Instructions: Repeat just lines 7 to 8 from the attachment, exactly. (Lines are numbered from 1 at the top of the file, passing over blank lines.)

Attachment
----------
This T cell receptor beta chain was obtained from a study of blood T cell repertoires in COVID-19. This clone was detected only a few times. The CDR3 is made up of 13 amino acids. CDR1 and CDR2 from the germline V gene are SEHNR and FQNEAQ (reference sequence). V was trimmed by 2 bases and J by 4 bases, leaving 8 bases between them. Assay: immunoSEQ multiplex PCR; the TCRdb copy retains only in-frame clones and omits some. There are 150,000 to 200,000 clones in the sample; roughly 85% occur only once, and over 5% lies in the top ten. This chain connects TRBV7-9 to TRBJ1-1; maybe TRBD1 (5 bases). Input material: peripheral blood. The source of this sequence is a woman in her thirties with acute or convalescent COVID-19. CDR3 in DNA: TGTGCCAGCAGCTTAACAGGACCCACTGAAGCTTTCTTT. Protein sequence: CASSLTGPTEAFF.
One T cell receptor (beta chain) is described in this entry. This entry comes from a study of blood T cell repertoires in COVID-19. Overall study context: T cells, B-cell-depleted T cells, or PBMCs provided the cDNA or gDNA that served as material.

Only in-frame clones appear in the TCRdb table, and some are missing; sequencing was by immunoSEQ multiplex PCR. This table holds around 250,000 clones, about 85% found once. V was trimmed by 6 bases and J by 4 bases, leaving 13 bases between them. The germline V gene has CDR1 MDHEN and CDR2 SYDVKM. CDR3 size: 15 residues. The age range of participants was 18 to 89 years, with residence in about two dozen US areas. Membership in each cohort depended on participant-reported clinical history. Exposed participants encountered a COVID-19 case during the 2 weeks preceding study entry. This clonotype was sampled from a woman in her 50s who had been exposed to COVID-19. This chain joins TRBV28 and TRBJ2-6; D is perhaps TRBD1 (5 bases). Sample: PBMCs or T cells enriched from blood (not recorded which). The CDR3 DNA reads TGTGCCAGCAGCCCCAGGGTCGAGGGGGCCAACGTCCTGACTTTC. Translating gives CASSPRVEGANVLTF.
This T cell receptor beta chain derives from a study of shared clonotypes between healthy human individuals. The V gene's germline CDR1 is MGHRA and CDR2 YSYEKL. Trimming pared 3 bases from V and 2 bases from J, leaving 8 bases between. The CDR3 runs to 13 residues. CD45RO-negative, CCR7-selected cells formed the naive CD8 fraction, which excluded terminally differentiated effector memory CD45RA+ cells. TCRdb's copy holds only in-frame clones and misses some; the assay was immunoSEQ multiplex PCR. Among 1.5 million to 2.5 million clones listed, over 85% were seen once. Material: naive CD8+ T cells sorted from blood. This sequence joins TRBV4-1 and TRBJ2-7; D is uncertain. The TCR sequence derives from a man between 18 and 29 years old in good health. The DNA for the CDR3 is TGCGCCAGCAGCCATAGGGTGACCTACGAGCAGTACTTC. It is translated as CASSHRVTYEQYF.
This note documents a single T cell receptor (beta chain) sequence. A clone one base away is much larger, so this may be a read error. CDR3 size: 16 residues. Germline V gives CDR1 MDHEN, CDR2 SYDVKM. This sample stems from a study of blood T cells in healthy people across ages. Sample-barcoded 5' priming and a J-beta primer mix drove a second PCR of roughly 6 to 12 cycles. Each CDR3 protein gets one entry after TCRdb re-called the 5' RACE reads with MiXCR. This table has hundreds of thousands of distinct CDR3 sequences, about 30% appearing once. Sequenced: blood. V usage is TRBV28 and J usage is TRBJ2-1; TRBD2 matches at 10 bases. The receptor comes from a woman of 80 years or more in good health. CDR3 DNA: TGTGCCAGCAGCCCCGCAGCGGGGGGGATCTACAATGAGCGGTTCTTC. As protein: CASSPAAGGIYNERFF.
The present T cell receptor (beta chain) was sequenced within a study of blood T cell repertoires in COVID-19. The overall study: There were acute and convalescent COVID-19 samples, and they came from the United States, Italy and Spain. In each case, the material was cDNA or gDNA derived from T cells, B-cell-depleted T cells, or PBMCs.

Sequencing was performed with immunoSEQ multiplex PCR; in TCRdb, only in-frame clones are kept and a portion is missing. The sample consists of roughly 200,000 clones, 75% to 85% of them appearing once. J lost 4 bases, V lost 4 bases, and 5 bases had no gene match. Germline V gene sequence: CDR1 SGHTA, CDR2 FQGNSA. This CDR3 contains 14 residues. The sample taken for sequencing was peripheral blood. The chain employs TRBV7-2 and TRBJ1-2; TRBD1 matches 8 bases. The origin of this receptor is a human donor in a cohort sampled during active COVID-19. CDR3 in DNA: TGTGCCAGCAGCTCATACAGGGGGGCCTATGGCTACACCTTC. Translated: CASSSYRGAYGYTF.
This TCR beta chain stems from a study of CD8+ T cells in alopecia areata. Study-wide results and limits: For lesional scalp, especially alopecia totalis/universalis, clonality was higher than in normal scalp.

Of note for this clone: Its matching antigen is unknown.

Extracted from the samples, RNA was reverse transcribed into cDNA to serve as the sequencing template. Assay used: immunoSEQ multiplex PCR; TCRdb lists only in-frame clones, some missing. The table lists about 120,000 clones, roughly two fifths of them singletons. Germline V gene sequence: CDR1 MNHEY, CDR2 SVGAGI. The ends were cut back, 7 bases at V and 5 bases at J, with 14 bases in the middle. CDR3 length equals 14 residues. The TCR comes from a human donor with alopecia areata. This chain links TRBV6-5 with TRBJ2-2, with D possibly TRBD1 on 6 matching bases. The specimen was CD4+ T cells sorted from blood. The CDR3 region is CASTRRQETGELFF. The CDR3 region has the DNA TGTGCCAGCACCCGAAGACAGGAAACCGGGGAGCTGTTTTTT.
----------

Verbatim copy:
Sequencing was performed with immunoSEQ multiplex PCR; in TCRdb, only in-frame clones are kept and a portion is missing. The sample consists of roughly 200,000 clones, 75% to 85% of them appearing once. J lost 4 bases, V lost 4 bases, and 5 bases had no gene match. Germline V gene sequence: CDR1 SGHTA, CDR2 FQGNSA. This CDR3 contains 14 residues. The sample taken for sequencing was peripheral blood. The chain employs TRBV7-2 and TRBJ1-2; TRBD1 matches 8 bases. The origin of this receptor is a human donor in a cohort sampled during active COVID-19. CDR3 in DNA: TGTGCCAGCAGCTCATACAGGGGGGCCTATGGCTACACCTTC. Translated: CASSSYRGAYGYTF.
This TCR beta chain stems from a study of CD8+ T cells in alopecia areata. Study-wide results and limits: For lesional scalp, especially alopecia totalis/universalis, clonality was higher than in normal scalp.